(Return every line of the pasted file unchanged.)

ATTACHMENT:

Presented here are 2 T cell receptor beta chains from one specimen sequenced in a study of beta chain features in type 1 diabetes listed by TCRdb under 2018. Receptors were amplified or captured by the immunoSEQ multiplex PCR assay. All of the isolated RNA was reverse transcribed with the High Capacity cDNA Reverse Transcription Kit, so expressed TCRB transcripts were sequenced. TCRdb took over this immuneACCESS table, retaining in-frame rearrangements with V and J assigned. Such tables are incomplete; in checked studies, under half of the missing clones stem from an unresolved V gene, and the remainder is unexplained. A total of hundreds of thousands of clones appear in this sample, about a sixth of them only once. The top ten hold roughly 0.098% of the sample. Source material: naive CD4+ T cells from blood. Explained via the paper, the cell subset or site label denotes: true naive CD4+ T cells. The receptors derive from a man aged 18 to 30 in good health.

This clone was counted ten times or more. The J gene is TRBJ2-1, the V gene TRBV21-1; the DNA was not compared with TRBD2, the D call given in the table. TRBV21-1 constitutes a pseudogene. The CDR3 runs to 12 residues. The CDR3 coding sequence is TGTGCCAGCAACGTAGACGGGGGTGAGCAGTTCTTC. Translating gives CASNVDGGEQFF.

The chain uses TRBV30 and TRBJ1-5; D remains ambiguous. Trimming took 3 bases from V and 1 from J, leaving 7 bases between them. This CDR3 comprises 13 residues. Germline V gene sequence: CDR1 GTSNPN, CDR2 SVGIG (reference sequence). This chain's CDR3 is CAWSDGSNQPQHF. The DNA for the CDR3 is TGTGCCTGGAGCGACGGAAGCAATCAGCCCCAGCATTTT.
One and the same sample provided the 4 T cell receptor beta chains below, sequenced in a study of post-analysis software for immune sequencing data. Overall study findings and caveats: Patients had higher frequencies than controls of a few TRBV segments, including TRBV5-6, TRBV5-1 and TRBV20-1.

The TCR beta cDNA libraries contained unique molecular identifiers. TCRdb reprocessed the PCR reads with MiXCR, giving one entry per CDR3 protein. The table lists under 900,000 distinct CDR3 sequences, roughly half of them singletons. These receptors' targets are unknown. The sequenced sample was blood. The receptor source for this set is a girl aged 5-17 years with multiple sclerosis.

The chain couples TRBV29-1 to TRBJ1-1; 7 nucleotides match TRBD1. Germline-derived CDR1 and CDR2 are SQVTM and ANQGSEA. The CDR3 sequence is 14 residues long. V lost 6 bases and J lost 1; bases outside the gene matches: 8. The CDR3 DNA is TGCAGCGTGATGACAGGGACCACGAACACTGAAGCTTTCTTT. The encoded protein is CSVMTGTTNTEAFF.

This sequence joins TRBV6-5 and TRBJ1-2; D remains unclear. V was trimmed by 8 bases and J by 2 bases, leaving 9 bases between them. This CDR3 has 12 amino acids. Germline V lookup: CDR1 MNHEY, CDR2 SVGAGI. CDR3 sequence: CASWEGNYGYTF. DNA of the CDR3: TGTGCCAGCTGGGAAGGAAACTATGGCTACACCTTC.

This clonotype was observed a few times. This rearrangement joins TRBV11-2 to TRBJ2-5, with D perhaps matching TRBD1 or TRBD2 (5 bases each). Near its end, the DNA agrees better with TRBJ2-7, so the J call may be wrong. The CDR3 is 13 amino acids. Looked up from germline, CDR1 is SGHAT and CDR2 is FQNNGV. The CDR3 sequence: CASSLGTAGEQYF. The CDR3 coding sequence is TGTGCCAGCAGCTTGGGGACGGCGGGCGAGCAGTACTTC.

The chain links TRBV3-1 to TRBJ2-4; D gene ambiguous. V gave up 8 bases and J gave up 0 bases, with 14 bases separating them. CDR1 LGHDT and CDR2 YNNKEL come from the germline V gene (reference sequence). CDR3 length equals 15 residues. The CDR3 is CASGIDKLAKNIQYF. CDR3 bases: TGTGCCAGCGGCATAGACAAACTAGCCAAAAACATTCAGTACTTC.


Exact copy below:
Presented here are 2 T cell receptor beta chains from one specimen sequenced in a study of beta chain features in type 1 diabetes listed by TCRdb under 2018. Receptors were amplified or captured by the immunoSEQ multiplex PCR assay. All of the isolated RNA was reverse transcribed with the High Capacity cDNA Reverse Transcription Kit, so expressed TCRB transcripts were sequenced. TCRdb took over this immuneACCESS table, retaining in-frame rearrangements with V and J assigned. Such tables are incomplete; in checked studies, under half of the missing clones stem from an unresolved V gene, and the remainder is unexplained. A total of hundreds of thousands of clones appear in this sample, about a sixth of them only once. The top ten hold roughly 0.098% of the sample. Source material: naive CD4+ T cells from blood. Explained via the paper, the cell subset or site label denotes: true naive CD4+ T cells. The receptors derive from a man aged 18 to 30 in good health.

This clone was counted ten times or more. The J gene is TRBJ2-1, the V gene TRBV21-1; the DNA was not compared with TRBD2, the D call given in the table. TRBV21-1 constitutes a pseudogene. The CDR3 runs to 12 residues. The CDR3 coding sequence is TGTGCCAGCAACGTAGACGGGGGTGAGCAGTTCTTC. Translating gives CASNVDGGEQFF.

The chain uses TRBV30 and TRBJ1-5; D remains ambiguous. Trimming took 3 bases from V and 1 from J, leaving 7 bases between them. This CDR3 comprises 13 residues. Germline V gene sequence: CDR1 GTSNPN, CDR2 SVGIG (reference sequence). This chain's CDR3 is CAWSDGSNQPQHF. The DNA for the CDR3 is TGTGCCTGGAGCGACGGAAGCAATCAGCCCCAGCATTTT.
One and the same sample provided the 4 T cell receptor beta chains below, sequenced in a study of post-analysis software for immune sequencing data. Overall study findings and caveats: Patients had higher frequencies than controls of a few TRBV segments, including TRBV5-6, TRBV5-1 and TRBV20-1.

The TCR beta cDNA libraries contained unique molecular identifiers. TCRdb reprocessed the PCR reads with MiXCR, giving one entry per CDR3 protein. The table lists under 900,000 distinct CDR3 sequences, roughly half of them singletons. These receptors' targets are unknown. The sequenced sample was blood. The receptor source for this set is a girl aged 5-17 years with multiple sclerosis.

The chain couples TRBV29-1 to TRBJ1-1; 7 nucleotides match TRBD1. Germline-derived CDR1 and CDR2 are SQVTM and ANQGSEA. The CDR3 sequence is 14 residues long. V lost 6 bases and J lost 1; bases outside the gene matches: 8. The CDR3 DNA is TGCAGCGTGATGACAGGGACCACGAACACTGAAGCTTTCTTT. The encoded protein is CSVMTGTTNTEAFF.

This sequence joins TRBV6-5 and TRBJ1-2; D remains unclear. V was trimmed by 8 bases and J by 2 bases, leaving 9 bases between them. This CDR3 has 12 amino acids. Germline V lookup: CDR1 MNHEY, CDR2 SVGAGI. CDR3 sequence: CASWEGNYGYTF. DNA of the CDR3: TGTGCCAGCTGGGAAGGAAACTATGGCTACACCTTC.

This clonotype was observed a few times. This rearrangement joins TRBV11-2 to TRBJ2-5, with D perhaps matching TRBD1 or TRBD2 (5 bases each). Near its end, the DNA agrees better with TRBJ2-7, so the J call may be wrong. The CDR3 is 13 amino acids. Looked up from germline, CDR1 is SGHAT and CDR2 is FQNNGV. The CDR3 sequence: CASSLGTAGEQYF. The CDR3 coding sequence is TGTGCCAGCAGCTTGGGGACGGCGGGCGAGCAGTACTTC.

The chain links TRBV3-1 to TRBJ2-4; D gene ambiguous. V gave up 8 bases and J gave up 0 bases, with 14 bases separating them. CDR1 LGHDT and CDR2 YNNKEL come from the germline V gene (reference sequence). CDR3 length equals 15 residues. The CDR3 is CASGIDKLAKNIQYF. CDR3 bases: TGTGCCAGCGGCATAGACAAACTAGCCAAAAACATTCAGTACTTC.